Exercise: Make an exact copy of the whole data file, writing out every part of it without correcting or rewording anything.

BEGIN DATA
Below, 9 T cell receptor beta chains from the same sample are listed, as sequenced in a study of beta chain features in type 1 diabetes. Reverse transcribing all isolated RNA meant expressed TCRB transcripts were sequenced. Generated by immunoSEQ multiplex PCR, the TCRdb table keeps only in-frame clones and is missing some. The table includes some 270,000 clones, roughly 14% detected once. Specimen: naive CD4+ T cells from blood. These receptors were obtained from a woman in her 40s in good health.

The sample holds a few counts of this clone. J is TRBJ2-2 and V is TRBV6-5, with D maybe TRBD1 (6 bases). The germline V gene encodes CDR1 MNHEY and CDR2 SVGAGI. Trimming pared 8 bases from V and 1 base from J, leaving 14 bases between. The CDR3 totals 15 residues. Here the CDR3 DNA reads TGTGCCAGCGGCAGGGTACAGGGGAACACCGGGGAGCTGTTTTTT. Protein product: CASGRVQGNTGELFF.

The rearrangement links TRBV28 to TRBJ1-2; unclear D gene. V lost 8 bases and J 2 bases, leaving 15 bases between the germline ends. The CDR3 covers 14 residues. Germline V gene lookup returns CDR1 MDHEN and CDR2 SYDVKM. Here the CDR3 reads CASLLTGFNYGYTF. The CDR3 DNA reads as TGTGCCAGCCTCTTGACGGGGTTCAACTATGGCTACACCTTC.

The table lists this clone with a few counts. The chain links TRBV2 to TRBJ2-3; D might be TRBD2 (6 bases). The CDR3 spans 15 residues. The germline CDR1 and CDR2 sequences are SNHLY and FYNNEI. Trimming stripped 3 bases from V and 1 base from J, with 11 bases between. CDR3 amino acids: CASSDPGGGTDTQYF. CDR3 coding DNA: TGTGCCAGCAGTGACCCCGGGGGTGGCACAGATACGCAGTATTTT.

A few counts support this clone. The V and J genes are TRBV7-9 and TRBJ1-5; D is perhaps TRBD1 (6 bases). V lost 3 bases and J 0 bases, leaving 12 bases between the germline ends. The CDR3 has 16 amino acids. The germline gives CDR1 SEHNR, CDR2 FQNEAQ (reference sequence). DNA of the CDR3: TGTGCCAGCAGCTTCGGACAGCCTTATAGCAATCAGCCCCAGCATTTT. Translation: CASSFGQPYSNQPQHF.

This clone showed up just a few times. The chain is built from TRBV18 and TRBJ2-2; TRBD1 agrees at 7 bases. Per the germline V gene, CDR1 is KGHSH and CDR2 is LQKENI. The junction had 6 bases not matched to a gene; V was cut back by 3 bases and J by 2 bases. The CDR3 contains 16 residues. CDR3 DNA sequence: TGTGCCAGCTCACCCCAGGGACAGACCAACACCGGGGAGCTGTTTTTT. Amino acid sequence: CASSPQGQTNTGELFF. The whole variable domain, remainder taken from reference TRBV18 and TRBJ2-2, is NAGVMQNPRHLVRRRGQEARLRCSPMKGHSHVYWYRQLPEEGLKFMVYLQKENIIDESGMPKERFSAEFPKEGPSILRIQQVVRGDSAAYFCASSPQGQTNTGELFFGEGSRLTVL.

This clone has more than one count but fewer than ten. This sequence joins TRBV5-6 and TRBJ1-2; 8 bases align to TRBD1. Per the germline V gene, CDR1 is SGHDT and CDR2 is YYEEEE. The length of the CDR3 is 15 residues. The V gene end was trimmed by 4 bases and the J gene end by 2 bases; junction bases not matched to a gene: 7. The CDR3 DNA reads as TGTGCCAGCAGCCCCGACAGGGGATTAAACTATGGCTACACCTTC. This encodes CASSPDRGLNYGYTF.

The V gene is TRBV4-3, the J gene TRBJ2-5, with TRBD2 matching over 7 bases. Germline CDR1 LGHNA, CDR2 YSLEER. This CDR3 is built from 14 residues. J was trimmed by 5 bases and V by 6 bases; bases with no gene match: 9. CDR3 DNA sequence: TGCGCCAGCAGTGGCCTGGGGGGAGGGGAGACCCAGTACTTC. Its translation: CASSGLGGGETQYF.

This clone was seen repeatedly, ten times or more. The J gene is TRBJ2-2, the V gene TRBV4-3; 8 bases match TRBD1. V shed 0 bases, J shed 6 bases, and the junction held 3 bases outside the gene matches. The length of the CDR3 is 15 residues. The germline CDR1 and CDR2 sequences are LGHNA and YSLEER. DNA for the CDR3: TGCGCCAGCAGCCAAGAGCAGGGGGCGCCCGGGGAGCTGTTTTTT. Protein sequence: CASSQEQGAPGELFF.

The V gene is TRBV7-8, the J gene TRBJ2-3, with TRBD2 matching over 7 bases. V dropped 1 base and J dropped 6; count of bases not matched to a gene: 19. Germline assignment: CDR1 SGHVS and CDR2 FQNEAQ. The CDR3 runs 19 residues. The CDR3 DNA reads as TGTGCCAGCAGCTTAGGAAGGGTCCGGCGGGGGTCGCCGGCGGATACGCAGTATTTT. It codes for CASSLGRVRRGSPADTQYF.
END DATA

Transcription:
Below, 9 T cell receptor beta chains from the same sample are listed, as sequenced in a study of beta chain features in type 1 diabetes. Reverse transcribing all isolated RNA meant expressed TCRB transcripts were sequenced. Generated by immunoSEQ multiplex PCR, the TCRdb table keeps only in-frame clones and is missing some. The table includes some 270,000 clones, roughly 14% detected once. Specimen: naive CD4+ T cells from blood. These receptors were obtained from a woman in her 40s in good health.

The sample holds a few counts of this clone. J is TRBJ2-2 and V is TRBV6-5, with D maybe TRBD1 (6 bases). The germline V gene encodes CDR1 MNHEY and CDR2 SVGAGI. Trimming pared 8 bases from V and 1 base from J, leaving 14 bases between. The CDR3 totals 15 residues. Here the CDR3 DNA reads TGTGCCAGCGGCAGGGTACAGGGGAACACCGGGGAGCTGTTTTTT. Protein product: CASGRVQGNTGELFF.

The rearrangement links TRBV28 to TRBJ1-2; unclear D gene. V lost 8 bases and J 2 bases, leaving 15 bases between the germline ends. The CDR3 covers 14 residues. Germline V gene lookup returns CDR1 MDHEN and CDR2 SYDVKM. Here the CDR3 reads CASLLTGFNYGYTF. The CDR3 DNA reads as TGTGCCAGCCTCTTGACGGGGTTCAACTATGGCTACACCTTC.

The table lists this clone with a few counts. The chain links TRBV2 to TRBJ2-3; D might be TRBD2 (6 bases). The CDR3 spans 15 residues. The germline CDR1 and CDR2 sequences are SNHLY and FYNNEI. Trimming stripped 3 bases from V and 1 base from J, with 11 bases between. CDR3 amino acids: CASSDPGGGTDTQYF. CDR3 coding DNA: TGTGCCAGCAGTGACCCCGGGGGTGGCACAGATACGCAGTATTTT.

A few counts support this clone. The V and J genes are TRBV7-9 and TRBJ1-5; D is perhaps TRBD1 (6 bases). V lost 3 bases and J 0 bases, leaving 12 bases between the germline ends. The CDR3 has 16 amino acids. The germline gives CDR1 SEHNR, CDR2 FQNEAQ (reference sequence). DNA of the CDR3: TGTGCCAGCAGCTTCGGACAGCCTTATAGCAATCAGCCCCAGCATTTT. Translation: CASSFGQPYSNQPQHF.

This clone showed up just a few times. The chain is built from TRBV18 and TRBJ2-2; TRBD1 agrees at 7 bases. Per the germline V gene, CDR1 is KGHSH and CDR2 is LQKENI. The junction had 6 bases not matched to a gene; V was cut back by 3 bases and J by 2 bases. The CDR3 contains 16 residues. CDR3 DNA sequence: TGTGCCAGCTCACCCCAGGGACAGACCAACACCGGGGAGCTGTTTTTT. Amino acid sequence: CASSPQGQTNTGELFF. The whole variable domain, remainder taken from reference TRBV18 and TRBJ2-2, is NAGVMQNPRHLVRRRGQEARLRCSPMKGHSHVYWYRQLPEEGLKFMVYLQKENIIDESGMPKERFSAEFPKEGPSILRIQQVVRGDSAAYFCASSPQGQTNTGELFFGEGSRLTVL.

This clone has more than one count but fewer than ten. This sequence joins TRBV5-6 and TRBJ1-2; 8 bases align to TRBD1. Per the germline V gene, CDR1 is SGHDT and CDR2 is YYEEEE. The length of the CDR3 is 15 residues. The V gene end was trimmed by 4 bases and the J gene end by 2 bases; junction bases not matched to a gene: 7. The CDR3 DNA reads as TGTGCCAGCAGCCCCGACAGGGGATTAAACTATGGCTACACCTTC. This encodes CASSPDRGLNYGYTF.

The V gene is TRBV4-3, the J gene TRBJ2-5, with TRBD2 matching over 7 bases. Germline CDR1 LGHNA, CDR2 YSLEER. This CDR3 is built from 14 residues. J was trimmed by 5 bases and V by 6 bases; bases with no gene match: 9. CDR3 DNA sequence: TGCGCCAGCAGTGGCCTGGGGGGAGGGGAGACCCAGTACTTC. Its translation: CASSGLGGGETQYF.

This clone was seen repeatedly, ten times or more. The J gene is TRBJ2-2, the V gene TRBV4-3; 8 bases match TRBD1. V shed 0 bases, J shed 6 bases, and the junction held 3 bases outside the gene matches. The length of the CDR3 is 15 residues. The germline CDR1 and CDR2 sequences are LGHNA and YSLEER. DNA for the CDR3: TGCGCCAGCAGCCAAGAGCAGGGGGCGCCCGGGGAGCTGTTTTTT. Protein sequence: CASSQEQGAPGELFF.

The V gene is TRBV7-8, the J gene TRBJ2-3, with TRBD2 matching over 7 bases. V dropped 1 base and J dropped 6; count of bases not matched to a gene: 19. Germline assignment: CDR1 SGHVS and CDR2 FQNEAQ. The CDR3 runs 19 residues. The CDR3 DNA reads as TGTGCCAGCAGCTTAGGAAGGGTCCGGCGGGGGTCGCCGGCGGATACGCAGTATTTT. It codes for CASSLGRVRRGSPADTQYF.